Designing Open-Source OMIS Environment for Virtual Teams to Support Inter-Enterprise Collaboration

Designing Open-Source OMIS Environment for Virtual Teams to Support Inter-Enterprise Collaboration

Kam Hou VAT (University of Macau, Macau)
DOI: 10.4018/978-1-60566-856-7.ch014
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Today companies large and small have taken to open source as a way to increase collaboration, reduce development costs, provide a friendly platform for their products and services. Underlying this movement is a set of concerns related to the initiative to allow knowledge workers across different enterprises to participate in joint project work, resulting in some inter-organizational processes of knowledge sharing, to be modeled and followed by other enterprises of interest. This formulation, in terms of discovering business mutual benefits, could be considered as the open source philosophy behind an enterprise’s cooperation with other counterparts. In the specific context of establishing enterprise information systems (EIS) to enable organizations (especially small and medium enterprises) to integrate and coordinate their business processes, the stakes can be high in light of maintaining a company’s competitive advantages. Whether open source will work at any company depends on both the capabilities of the company and the maturity of the open source processes and hence the software to support them. This article investigates the context of knowledge networks among virtual teams of professionals as the case-in-point discussion on a specific type of open source knowledge environment based on the Wiki technology, called organizational memory information system (OMIS) to support people working within and across organizational boundaries with technology. The issues of trust and shared understanding among organizations using the relevant OMIS environment is also deliberated in the discussion alongside the technology alignment and process adaptation for managing the OMIS-based collaboration among members of the knowledge networks.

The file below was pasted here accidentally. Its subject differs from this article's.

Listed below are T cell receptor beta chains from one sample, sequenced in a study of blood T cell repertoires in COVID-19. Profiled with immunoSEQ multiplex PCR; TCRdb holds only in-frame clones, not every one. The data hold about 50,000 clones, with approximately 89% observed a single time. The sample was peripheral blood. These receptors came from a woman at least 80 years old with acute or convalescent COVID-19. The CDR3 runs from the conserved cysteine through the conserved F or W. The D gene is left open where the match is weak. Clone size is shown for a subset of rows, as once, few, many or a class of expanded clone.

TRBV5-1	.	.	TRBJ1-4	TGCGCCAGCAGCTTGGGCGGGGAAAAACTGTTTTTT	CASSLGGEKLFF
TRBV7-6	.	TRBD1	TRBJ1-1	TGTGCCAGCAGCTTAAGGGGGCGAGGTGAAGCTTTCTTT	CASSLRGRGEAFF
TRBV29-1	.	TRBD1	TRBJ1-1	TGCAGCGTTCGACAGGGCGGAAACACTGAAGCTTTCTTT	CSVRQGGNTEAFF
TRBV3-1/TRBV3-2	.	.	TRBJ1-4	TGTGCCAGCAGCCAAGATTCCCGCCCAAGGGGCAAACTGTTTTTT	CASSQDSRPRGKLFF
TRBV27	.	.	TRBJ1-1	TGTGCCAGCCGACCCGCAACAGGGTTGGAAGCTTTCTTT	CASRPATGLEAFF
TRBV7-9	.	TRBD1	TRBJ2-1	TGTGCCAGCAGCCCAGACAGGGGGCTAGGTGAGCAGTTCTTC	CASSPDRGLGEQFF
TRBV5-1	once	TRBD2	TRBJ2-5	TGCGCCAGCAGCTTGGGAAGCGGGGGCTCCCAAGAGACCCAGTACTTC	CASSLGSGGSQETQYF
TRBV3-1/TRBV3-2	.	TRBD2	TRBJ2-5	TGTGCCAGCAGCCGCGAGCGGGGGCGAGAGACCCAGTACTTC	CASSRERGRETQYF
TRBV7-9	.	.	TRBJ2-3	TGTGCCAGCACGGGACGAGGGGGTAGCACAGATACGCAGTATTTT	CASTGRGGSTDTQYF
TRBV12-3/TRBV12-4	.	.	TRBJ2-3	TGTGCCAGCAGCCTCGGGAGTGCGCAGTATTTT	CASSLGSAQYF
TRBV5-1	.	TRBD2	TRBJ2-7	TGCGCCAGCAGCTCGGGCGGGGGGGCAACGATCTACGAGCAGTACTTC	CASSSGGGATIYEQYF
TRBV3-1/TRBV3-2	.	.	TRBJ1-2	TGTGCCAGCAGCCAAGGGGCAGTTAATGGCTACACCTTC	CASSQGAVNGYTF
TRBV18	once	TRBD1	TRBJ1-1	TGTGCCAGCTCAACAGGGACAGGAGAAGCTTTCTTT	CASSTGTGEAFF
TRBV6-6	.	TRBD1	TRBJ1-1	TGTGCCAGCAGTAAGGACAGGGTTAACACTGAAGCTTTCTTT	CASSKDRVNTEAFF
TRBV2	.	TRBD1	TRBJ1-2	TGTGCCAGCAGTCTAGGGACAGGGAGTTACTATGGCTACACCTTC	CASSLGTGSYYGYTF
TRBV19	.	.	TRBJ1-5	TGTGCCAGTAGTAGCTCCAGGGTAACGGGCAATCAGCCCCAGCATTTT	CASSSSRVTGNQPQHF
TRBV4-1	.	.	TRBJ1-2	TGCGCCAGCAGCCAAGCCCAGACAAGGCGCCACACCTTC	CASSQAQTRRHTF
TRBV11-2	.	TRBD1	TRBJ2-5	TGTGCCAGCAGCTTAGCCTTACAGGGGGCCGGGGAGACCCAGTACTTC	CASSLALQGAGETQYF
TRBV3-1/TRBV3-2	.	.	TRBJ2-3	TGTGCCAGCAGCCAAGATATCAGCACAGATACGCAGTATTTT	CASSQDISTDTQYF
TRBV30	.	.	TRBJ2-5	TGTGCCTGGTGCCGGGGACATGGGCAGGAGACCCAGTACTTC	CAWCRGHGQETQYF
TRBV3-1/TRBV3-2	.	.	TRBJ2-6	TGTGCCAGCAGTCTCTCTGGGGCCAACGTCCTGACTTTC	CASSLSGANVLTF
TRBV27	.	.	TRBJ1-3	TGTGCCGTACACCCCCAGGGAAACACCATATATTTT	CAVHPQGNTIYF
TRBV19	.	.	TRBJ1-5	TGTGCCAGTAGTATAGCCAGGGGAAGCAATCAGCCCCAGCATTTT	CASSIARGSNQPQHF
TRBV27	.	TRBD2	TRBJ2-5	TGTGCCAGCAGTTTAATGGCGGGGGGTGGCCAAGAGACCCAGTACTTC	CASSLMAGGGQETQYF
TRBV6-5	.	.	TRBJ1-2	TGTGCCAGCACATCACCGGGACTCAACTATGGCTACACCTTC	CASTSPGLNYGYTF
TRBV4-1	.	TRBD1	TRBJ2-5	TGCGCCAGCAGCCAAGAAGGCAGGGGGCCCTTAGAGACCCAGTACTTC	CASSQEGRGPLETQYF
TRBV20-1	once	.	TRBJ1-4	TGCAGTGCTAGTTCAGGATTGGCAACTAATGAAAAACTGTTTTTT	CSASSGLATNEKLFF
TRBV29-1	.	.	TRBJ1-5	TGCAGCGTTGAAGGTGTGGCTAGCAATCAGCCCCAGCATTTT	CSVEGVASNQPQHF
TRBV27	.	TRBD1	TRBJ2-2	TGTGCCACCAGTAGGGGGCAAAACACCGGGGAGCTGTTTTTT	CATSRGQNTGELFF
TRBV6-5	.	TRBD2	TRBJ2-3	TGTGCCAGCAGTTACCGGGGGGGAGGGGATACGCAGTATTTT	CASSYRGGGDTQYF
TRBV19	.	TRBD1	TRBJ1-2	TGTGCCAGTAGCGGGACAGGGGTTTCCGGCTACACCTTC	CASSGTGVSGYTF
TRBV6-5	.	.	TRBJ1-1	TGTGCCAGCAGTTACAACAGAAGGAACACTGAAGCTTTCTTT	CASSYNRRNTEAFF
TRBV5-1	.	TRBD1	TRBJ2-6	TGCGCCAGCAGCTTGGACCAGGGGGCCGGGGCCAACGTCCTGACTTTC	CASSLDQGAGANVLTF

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Today, the scope of open source has grown beyond basic development tools (Fogel, 2006) to become a top-to-bottom infrastructure for computing of all stripes, including development environments, databases, operating systems, web servers, application servers, and utilities for all types of data center management. By open source (Woods & Guliani, 2005; Golden, 2005), we are referring to software that has source code available to its users. It can be downloaded at will and used or modified as desired, as long as its license requirements are observed. Typically, commercial software licenses reflect the rights of the creator to control how the software is distributed. They protect the intellectual property of the creator(s). Yet, open source licenses differ significantly from commercial software licenses. Commercial licenses restrict the use of the software as much as possible, to enhance the possibility of selling many licenses. In contrast, open source licenses are written with the aim of encouraging widespread use, with very few restrictions placed on the use of the software. Also, open source software is often distributed at no cost. This makes sense because it reflects the reality of source code availability. Thereby, a clear model of how open source for the enterprise (Woods & Guliani, 2005) comes to life is crucial to understand the life cycle of open source development for enterprise information systems (EIS) (Dunn, Cherrington, & Hollander, 2005) and its attendant processes, which have incrementally become essential in the process of organization development in the Internet age. Of critical concern here is the electronic medium (such as the Web) to support knowledge sharing (Vat, 2006) referring mainly to the activities that define expectations, enable empowerment, or verify performance of the people or units involved. In the specific context of competitive advantages, the transformative impact of an open source effort on the intellectual and social capital of an enterprise is not to be ignored (Stewart, 1997). Our discussion centers on conceiving specific EIS whose open source design relates to the practical rendering of IS (information systems) support for virtual teams within and across enterprises, for such purposeful organizational activities as collaborative project work and knowledge sharing for given areas of responsibilities (Vat, 2005, 2002). The framework of analysis employed should accommodate the configuration of an organization’s value profile in cyberspace as exemplified in today’s digital economy (Tapscott, 1997). This framework puts in perspective many an enterprise’s efforts to nurture intra- and inter-organizational knowledge environments to support the value shop model of organizational memory (OM), mostly known as the OMIS, the organizational memory information system (Vat, 2008, 2001), in which value is created by configuring and applying specific knowledge to problems of interest to customers. The chapter concludes by elaborating on the issues behind open source for the enterprise OMIS, providing a sense-making perspective on the challenge to overcome barriers to knowledge sharing among virtual teams distributed throughout any network of business collaboration.

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